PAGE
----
Modern meets traditional at new confectionery A Sütis


  • Nóra Nemes

2/17/2021 10:53 AM

A Sütis offers simple and delicious desserts, modern yet retro – and instantly Instagrammable. Overseen by János Hegedűs, aka Gianni, this recently opened outlet makes a wonderful addition to Budapest’s confectionery scene, a few steps from the Danube and popular summer picnic spot, Nehru part.

János Hegedűs, nicknamed Gianni, reckons he’s a typical quarantine entrepreneur. Although becoming a confectioner crossed his mind as a child, he eventually enrolled at catering school. His previous job lasted ten years, four months as head chef at Budai Gesztenyés, a restaurant manager for the rest.

As he told us, it was there that he learned how to build a brand. In 2020, like many working in hospitality, Gianni had to start looking for a new way to make an income.

Photo: Koncz Márton - We Love Budapest

First, he played with the idea of creating a business around premium-quality biscuits... The second plan was more feasible – since everyone in the industry calls him Gianni, he established a confectionery brand named Gianni’s Sweet Heaven. The public first tasted his treats at Pancs market last spring, his babkas proving particularly popular.

Photo: Koncz Márton - We Love Budapest

The former strudel shop they rented as a workspace now functions as a confectionery under the name A Sütis (‘The Cake Place’). They are constantly expanding the range, primarily with classic, evergreen desserts.

Classic Hungarian confectionery

“I don’t have a diploma in confectionery, but I have high-level catering qualifications allowing me to run my own dessert shop. Fancy puffy cakes are not my style, and what we offer here reflects my interests and preferences, as well as what I can do the best. Chance also plays a big role – one of our most popular desserts, the chestnut roll, was originally stocked because I happened to have a lot of chestnuts at the time. Since they all vanished without a trace in a day, I decided to make them a permanent feature at A Sütis.”

Photo: Koncz Márton - We Love Budapest

After his debut at Pancs market, Gianni started getting requests from cafés and smaller stores who wanted to offer his products, too – last summer, they appeared at Boldog Föld, at Pékesség, as well as at both the Pancs market and store.

Gianni was forced to remodel his business after the lockdown in November, to make space for a small takeaway corner. The revamped store opened in mid-January and, despite the rush, it turned out neat and stylish, a combination of blue and natural wood, a lively wallpaper and rustic wooden columns from his granddad’s farm.

Photo: Koncz Márton - We Love Budapest

The counter is usually lined with around 15-20 types of desserts, everything from scones to flódni layered cake, honey cream cake, chestnut rolls and the heavenly Hungarian confectionery Somlói. Although these are traditional, classic treats, there are a few modern twists and surprises in Gianni’s creations, all made with care and attention to detail.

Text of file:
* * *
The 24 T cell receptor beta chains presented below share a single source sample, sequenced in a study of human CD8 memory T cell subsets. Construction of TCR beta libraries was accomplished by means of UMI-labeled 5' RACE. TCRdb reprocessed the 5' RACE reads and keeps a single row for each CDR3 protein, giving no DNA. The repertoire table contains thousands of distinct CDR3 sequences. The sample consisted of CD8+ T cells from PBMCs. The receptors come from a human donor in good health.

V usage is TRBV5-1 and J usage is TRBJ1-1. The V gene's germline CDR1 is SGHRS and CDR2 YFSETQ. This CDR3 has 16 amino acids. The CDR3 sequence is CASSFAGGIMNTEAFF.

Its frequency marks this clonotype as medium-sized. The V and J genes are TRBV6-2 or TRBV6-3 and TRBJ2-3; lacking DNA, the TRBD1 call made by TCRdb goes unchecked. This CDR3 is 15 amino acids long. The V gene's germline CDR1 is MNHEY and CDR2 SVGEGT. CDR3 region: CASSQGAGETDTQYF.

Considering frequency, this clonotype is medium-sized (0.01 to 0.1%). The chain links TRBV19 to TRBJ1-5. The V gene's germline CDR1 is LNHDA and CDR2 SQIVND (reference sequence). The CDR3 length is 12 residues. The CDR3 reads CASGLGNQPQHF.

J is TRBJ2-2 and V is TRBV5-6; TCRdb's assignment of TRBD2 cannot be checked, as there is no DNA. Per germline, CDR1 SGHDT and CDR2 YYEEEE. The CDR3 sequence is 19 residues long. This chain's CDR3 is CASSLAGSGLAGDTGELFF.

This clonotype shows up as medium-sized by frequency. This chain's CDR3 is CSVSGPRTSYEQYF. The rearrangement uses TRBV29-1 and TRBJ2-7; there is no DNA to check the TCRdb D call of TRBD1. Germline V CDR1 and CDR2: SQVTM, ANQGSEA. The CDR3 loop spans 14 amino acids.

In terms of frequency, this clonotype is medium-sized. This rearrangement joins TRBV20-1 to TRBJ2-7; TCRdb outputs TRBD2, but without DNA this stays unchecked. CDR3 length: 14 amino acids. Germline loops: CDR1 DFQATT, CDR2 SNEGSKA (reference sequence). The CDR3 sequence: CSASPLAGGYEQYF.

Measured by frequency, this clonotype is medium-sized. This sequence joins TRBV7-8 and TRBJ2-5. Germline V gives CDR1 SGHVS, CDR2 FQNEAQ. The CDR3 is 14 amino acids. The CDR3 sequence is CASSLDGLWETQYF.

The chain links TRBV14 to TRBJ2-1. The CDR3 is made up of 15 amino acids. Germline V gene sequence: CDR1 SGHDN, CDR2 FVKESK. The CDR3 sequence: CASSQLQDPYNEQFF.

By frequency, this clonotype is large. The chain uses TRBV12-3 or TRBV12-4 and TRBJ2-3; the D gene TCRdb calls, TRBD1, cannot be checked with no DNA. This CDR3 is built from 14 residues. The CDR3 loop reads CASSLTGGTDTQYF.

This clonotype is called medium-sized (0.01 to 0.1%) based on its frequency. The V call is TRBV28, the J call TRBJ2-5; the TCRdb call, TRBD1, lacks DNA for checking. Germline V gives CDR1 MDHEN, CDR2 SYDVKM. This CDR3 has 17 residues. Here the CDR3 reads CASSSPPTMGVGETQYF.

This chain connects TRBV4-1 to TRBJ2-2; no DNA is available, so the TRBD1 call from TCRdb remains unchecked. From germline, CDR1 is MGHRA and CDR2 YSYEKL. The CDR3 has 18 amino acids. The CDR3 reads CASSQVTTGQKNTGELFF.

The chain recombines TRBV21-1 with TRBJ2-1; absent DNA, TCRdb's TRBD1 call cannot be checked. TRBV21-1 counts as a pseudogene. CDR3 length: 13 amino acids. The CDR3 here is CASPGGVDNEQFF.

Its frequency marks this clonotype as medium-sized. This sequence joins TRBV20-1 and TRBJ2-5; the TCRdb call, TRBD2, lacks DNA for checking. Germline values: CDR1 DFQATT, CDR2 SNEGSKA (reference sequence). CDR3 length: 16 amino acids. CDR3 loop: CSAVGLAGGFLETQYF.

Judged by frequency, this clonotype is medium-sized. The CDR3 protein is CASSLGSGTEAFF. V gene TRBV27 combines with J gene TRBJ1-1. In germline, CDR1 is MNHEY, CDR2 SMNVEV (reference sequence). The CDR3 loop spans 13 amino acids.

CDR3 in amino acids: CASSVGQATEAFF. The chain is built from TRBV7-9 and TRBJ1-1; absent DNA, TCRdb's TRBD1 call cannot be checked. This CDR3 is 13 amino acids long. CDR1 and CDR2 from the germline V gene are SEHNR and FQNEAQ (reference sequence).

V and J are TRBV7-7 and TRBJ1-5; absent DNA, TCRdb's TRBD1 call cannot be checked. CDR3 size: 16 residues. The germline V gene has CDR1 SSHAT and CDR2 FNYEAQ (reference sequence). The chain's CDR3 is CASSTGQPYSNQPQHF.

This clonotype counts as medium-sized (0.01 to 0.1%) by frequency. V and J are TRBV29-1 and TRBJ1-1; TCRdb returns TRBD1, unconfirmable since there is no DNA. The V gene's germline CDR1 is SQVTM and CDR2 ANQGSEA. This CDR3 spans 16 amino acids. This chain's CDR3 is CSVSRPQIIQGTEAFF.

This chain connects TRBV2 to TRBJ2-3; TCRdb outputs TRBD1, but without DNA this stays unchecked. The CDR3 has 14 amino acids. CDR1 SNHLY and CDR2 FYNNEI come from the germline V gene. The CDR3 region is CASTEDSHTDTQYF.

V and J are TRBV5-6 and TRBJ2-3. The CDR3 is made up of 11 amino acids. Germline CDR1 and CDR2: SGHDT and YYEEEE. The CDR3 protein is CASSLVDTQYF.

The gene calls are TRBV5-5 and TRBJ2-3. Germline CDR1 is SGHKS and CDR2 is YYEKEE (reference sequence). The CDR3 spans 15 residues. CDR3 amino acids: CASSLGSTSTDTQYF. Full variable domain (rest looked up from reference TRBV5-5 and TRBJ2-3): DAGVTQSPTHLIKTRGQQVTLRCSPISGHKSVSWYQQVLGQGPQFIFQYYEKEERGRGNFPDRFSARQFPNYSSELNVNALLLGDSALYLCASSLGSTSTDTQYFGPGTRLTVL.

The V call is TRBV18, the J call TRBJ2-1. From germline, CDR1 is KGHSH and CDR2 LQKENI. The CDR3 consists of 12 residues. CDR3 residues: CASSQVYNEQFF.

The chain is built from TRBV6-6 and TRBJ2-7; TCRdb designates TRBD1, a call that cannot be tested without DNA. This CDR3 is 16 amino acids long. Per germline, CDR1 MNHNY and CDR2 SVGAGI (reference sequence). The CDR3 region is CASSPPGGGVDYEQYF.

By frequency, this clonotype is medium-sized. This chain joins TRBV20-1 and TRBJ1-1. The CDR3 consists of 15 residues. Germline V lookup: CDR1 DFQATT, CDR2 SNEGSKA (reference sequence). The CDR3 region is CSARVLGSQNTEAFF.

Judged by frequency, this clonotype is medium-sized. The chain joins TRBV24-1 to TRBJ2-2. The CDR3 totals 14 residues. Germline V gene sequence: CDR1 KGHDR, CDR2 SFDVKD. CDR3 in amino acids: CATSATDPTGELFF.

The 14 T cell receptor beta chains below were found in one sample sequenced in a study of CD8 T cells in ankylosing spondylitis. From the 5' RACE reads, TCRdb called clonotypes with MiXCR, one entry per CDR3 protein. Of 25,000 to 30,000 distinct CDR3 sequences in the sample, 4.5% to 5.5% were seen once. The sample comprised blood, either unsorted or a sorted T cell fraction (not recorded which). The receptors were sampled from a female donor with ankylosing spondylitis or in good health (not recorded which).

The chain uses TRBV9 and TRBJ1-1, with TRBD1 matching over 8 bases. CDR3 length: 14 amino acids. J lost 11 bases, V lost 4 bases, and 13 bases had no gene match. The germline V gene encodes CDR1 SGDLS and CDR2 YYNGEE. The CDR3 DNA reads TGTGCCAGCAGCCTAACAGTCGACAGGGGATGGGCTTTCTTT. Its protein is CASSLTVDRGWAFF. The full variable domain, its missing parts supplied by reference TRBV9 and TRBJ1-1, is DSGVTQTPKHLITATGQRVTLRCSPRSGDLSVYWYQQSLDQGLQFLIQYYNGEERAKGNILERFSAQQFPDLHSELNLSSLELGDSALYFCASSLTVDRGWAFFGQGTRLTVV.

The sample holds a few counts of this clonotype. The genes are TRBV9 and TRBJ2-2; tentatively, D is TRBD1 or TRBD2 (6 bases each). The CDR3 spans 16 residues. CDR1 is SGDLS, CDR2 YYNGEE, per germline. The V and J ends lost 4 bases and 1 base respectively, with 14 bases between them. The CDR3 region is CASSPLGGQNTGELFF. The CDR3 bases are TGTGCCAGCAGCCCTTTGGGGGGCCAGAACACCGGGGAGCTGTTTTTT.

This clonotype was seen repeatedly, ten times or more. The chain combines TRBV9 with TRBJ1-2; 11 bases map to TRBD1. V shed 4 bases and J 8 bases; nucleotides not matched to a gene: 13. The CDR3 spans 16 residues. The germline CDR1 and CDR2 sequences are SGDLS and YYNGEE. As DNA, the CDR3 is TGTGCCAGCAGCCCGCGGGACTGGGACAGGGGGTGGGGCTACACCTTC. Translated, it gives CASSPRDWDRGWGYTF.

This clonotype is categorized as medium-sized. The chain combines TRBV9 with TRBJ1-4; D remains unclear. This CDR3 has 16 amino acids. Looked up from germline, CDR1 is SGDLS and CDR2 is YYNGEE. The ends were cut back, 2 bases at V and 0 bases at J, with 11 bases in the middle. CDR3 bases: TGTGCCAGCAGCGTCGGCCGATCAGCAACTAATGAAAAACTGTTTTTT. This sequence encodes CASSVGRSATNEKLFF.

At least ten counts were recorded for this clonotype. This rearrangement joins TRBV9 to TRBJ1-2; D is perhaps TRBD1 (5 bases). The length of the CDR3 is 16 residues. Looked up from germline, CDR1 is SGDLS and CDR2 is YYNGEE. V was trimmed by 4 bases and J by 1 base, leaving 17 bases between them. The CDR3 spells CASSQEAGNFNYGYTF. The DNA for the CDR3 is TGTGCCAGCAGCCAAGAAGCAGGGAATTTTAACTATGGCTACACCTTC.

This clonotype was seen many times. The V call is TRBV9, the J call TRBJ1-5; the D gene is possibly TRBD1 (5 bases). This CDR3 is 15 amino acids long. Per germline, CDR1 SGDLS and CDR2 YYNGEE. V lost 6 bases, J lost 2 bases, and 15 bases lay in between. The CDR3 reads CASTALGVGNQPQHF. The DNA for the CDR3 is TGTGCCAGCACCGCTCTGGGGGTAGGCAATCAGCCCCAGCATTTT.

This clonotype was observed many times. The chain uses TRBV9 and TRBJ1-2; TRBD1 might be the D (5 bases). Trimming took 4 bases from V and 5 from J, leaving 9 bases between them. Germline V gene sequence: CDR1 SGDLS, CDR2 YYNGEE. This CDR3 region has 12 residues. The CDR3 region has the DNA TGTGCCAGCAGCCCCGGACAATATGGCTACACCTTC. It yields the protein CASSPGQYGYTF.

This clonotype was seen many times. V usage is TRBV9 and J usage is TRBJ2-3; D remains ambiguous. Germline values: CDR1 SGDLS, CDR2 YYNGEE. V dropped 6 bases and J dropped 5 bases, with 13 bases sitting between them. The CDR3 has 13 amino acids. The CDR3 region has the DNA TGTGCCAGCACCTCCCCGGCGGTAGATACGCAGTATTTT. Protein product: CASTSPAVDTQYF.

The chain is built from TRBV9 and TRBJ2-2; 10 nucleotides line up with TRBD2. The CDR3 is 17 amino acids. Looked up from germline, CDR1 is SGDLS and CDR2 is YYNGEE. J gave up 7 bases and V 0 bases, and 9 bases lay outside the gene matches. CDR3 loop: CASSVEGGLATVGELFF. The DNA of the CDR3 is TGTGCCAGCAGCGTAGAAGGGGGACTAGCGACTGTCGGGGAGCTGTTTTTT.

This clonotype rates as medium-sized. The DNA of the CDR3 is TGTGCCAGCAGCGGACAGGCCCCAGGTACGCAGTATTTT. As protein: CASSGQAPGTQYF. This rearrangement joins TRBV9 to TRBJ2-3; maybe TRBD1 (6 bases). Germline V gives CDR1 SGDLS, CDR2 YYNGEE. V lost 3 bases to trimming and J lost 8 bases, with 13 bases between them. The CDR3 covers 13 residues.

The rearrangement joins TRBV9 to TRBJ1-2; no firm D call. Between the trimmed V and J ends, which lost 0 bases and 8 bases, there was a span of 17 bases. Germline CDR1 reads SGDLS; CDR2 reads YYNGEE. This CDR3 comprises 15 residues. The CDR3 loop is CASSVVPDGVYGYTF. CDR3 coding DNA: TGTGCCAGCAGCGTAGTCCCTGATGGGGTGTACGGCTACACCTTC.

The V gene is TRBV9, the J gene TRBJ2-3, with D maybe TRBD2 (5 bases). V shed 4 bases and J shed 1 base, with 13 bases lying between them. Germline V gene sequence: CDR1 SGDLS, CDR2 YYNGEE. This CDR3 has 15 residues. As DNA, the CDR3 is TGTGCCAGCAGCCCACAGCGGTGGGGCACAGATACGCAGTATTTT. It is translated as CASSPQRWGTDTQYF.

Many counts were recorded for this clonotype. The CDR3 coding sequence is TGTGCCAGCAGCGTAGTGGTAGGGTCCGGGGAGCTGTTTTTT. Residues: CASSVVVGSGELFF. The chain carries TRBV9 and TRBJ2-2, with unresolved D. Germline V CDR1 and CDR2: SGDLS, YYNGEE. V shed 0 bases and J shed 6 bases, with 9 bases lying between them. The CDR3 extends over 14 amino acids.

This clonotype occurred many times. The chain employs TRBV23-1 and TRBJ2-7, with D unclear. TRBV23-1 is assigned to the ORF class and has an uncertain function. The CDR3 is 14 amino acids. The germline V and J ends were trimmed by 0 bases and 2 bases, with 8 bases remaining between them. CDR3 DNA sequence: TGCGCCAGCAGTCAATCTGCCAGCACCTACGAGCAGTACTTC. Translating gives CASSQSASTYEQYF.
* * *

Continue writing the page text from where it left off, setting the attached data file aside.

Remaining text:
Photo: Koncz Márton - We Love Budapest

Two types of scone (380 HUF/100gr) can be found on any day, ranging from cheese to ones with goose liver – on our visit, we tried the cheese-and-onion and dried-tomato varieties.

Plenty of different rolls also feature, the classic ones perfectly accompanying coffee for breakfast, but the pistachio (660 HUF) and chocolate (550 HUF) are also delicious. Flódni (750 HUF), with a half-walnut on top, is a sweet layered cake from the Ashkenazi Jewish canon, similar to the classic Magyar zserbó, which also comes in traditional (600 HUF) as well as pistachio (750 HUF) flavours.

Photo: Koncz Márton - We Love Budapest

Photo: Koncz Márton - We Love Budapest

Photo: Koncz Márton - We Love Budapest

They also have a large stock of strudel (500 HUF), with around four to five types available each day, apple, cottage-cheese, cherry and other fine ingredients. Instead of the Hungarian versions, Gianni makes Viennese strudels with crispy, flaky puff pastry.

The honey cream cake (600 HUF) is made with an orange-flavoured cream, topped off with cocoa powder. The orange carrot cake (650 HUF) is completely flour-free, while the Somlói (600 HUF), served in a fancy glass, and is just as tasty as you’d expect it to be.

Photo: Koncz Márton - We Love Budapest

Photo: Koncz Márton - We Love Budapest

After the lockdown, Gianni is planning to place a couple of chairs near the entrance, but A Sütis won’t be a proper sit-down place. As he says, the Danube and Nehru Part are just across the road – in good weather, they’re the best places to enjoy a coffee with something sweet.

A Sütis
District IX. Közraktár utca 22
Open: Mon 10am-6pm, Wed-Sat 9am-6pm, Sun 9am-2pm 

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